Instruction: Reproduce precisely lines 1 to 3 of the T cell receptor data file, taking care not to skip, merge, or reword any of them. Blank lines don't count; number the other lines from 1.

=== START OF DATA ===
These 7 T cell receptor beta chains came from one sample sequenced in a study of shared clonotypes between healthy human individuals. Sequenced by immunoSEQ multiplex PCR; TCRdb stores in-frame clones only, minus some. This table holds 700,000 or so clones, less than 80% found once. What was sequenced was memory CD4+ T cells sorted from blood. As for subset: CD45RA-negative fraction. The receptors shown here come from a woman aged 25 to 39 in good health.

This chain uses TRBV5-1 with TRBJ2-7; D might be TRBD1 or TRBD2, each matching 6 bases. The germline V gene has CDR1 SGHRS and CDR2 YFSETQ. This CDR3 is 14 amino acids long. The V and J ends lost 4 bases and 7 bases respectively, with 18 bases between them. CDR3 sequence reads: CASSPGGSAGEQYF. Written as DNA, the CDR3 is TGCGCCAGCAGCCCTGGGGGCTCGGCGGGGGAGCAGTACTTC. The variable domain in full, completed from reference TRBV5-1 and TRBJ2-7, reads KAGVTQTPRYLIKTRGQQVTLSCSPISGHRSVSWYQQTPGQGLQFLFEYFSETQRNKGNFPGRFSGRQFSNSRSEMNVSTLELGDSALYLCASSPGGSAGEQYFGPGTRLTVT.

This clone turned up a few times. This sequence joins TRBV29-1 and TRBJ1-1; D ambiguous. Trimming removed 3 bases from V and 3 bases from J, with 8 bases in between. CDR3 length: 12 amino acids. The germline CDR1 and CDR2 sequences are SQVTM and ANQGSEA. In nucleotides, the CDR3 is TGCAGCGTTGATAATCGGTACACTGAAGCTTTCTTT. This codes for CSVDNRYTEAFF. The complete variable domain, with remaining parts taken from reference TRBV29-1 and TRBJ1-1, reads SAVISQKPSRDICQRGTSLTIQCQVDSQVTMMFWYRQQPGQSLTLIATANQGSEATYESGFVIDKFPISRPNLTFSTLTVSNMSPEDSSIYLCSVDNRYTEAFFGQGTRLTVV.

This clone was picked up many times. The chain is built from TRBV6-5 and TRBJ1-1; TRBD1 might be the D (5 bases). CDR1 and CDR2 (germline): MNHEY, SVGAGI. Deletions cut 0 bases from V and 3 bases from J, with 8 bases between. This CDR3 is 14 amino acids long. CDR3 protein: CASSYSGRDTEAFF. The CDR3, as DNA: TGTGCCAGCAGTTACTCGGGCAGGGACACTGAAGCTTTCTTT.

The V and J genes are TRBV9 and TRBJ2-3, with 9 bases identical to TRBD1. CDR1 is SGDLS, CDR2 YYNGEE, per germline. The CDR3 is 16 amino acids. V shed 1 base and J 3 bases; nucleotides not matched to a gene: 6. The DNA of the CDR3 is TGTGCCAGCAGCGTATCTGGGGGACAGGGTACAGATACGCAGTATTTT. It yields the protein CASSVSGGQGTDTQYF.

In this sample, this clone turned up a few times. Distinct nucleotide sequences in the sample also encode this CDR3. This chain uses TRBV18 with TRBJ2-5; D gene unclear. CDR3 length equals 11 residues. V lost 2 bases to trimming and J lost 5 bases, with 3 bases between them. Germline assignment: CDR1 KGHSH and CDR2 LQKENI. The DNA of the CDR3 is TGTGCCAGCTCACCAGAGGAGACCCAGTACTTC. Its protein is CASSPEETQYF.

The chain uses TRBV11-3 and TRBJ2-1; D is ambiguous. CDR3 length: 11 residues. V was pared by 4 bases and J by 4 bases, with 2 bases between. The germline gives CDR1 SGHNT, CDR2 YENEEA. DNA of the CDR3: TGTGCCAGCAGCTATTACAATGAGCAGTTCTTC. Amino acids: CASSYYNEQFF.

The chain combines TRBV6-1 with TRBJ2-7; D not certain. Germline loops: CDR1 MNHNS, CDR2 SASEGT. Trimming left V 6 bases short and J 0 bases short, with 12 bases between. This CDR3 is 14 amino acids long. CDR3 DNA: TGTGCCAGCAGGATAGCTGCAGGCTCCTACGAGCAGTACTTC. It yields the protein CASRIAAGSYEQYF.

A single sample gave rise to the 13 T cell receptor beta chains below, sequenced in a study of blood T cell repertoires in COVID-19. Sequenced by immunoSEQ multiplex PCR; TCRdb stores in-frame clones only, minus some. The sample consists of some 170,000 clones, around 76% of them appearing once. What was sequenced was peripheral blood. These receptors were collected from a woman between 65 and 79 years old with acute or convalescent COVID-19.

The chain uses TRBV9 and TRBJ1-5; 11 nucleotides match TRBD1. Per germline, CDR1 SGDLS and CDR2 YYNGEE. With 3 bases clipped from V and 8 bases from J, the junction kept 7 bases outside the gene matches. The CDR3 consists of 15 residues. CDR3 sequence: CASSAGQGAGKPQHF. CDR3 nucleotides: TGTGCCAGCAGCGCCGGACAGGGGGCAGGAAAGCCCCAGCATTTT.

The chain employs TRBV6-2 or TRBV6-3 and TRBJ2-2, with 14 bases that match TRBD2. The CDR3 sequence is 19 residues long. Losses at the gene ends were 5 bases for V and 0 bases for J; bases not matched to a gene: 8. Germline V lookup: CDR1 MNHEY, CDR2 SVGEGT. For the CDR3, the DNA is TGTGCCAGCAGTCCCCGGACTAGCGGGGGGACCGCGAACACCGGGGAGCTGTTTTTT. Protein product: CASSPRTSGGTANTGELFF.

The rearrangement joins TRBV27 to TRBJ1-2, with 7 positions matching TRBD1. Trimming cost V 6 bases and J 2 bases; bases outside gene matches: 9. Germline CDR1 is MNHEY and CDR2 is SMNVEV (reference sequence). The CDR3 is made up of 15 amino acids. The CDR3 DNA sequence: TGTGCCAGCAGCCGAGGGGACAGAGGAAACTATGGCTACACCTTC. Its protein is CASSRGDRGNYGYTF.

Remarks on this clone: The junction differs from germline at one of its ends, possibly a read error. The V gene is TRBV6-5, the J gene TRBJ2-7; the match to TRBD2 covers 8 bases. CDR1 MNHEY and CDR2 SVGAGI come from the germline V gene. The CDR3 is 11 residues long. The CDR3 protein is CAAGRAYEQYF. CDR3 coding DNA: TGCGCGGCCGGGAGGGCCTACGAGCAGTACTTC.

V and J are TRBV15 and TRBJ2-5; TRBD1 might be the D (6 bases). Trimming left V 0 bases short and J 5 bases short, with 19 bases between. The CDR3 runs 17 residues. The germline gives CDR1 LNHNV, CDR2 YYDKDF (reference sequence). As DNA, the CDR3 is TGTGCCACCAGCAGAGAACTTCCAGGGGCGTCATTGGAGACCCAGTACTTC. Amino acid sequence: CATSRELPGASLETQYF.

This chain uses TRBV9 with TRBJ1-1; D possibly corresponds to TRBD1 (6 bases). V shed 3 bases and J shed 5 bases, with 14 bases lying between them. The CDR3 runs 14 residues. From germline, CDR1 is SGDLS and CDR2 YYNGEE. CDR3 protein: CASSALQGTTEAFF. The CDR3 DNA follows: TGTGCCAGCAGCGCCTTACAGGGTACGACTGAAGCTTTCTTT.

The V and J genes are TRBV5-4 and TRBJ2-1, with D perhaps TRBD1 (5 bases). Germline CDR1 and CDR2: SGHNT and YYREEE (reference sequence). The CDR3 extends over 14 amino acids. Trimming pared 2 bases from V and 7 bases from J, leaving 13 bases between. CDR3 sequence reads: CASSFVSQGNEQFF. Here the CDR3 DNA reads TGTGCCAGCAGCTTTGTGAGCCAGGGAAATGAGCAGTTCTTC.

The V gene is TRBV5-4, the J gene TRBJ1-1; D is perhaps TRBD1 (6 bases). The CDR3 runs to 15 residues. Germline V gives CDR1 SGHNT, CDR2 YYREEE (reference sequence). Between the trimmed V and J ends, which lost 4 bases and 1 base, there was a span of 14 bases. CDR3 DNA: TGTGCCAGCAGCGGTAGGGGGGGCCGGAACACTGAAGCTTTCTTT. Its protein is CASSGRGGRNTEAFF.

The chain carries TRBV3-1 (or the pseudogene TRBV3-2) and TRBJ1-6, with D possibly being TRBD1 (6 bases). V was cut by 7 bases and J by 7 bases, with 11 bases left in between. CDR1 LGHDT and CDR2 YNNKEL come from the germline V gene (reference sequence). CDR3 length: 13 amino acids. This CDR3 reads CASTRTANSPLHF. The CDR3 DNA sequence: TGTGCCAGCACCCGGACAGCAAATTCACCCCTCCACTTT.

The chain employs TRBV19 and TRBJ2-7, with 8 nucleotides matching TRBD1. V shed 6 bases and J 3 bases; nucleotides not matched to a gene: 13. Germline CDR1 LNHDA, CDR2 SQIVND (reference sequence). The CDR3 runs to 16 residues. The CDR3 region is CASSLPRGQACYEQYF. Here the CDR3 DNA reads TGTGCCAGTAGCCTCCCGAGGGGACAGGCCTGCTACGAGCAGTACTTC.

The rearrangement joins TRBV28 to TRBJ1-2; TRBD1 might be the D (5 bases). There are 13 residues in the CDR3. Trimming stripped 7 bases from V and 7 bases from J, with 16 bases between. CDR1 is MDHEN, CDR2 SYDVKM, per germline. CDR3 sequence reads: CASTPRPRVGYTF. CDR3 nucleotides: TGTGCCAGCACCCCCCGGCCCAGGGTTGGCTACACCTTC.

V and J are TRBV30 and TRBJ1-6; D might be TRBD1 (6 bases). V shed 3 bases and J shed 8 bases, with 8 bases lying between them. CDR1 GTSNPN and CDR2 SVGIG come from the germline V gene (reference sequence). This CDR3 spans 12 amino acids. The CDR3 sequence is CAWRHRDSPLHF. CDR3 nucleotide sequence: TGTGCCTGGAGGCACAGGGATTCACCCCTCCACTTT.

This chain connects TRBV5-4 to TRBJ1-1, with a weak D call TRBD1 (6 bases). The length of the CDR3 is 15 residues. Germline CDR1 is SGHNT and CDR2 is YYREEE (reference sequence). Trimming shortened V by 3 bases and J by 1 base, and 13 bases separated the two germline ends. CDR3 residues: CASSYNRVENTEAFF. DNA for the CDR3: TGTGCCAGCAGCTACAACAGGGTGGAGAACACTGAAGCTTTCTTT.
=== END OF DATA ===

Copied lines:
These 7 T cell receptor beta chains came from one sample sequenced in a study of shared clonotypes between healthy human individuals. Sequenced by immunoSEQ multiplex PCR; TCRdb stores in-frame clones only, minus some. This table holds 700,000 or so clones, less than 80% found once. What was sequenced was memory CD4+ T cells sorted from blood. As for subset: CD45RA-negative fraction. The receptors shown here come from a woman aged 25 to 39 in good health.

This chain uses TRBV5-1 with TRBJ2-7; D might be TRBD1 or TRBD2, each matching 6 bases. The germline V gene has CDR1 SGHRS and CDR2 YFSETQ. This CDR3 is 14 amino acids long. The V and J ends lost 4 bases and 7 bases respectively, with 18 bases between them. CDR3 sequence reads: CASSPGGSAGEQYF. Written as DNA, the CDR3 is TGCGCCAGCAGCCCTGGGGGCTCGGCGGGGGAGCAGTACTTC. The variable domain in full, completed from reference TRBV5-1 and TRBJ2-7, reads KAGVTQTPRYLIKTRGQQVTLSCSPISGHRSVSWYQQTPGQGLQFLFEYFSETQRNKGNFPGRFSGRQFSNSRSEMNVSTLELGDSALYLCASSPGGSAGEQYFGPGTRLTVT.

This clone turned up a few times. This sequence joins TRBV29-1 and TRBJ1-1; D ambiguous. Trimming removed 3 bases from V and 3 bases from J, with 8 bases in between. CDR3 length: 12 amino acids. The germline CDR1 and CDR2 sequences are SQVTM and ANQGSEA. In nucleotides, the CDR3 is TGCAGCGTTGATAATCGGTACACTGAAGCTTTCTTT. This codes for CSVDNRYTEAFF. The complete variable domain, with remaining parts taken from reference TRBV29-1 and TRBJ1-1, reads SAVISQKPSRDICQRGTSLTIQCQVDSQVTMMFWYRQQPGQSLTLIATANQGSEATYESGFVIDKFPISRPNLTFSTLTVSNMSPEDSSIYLCSVDNRYTEAFFGQGTRLTVV.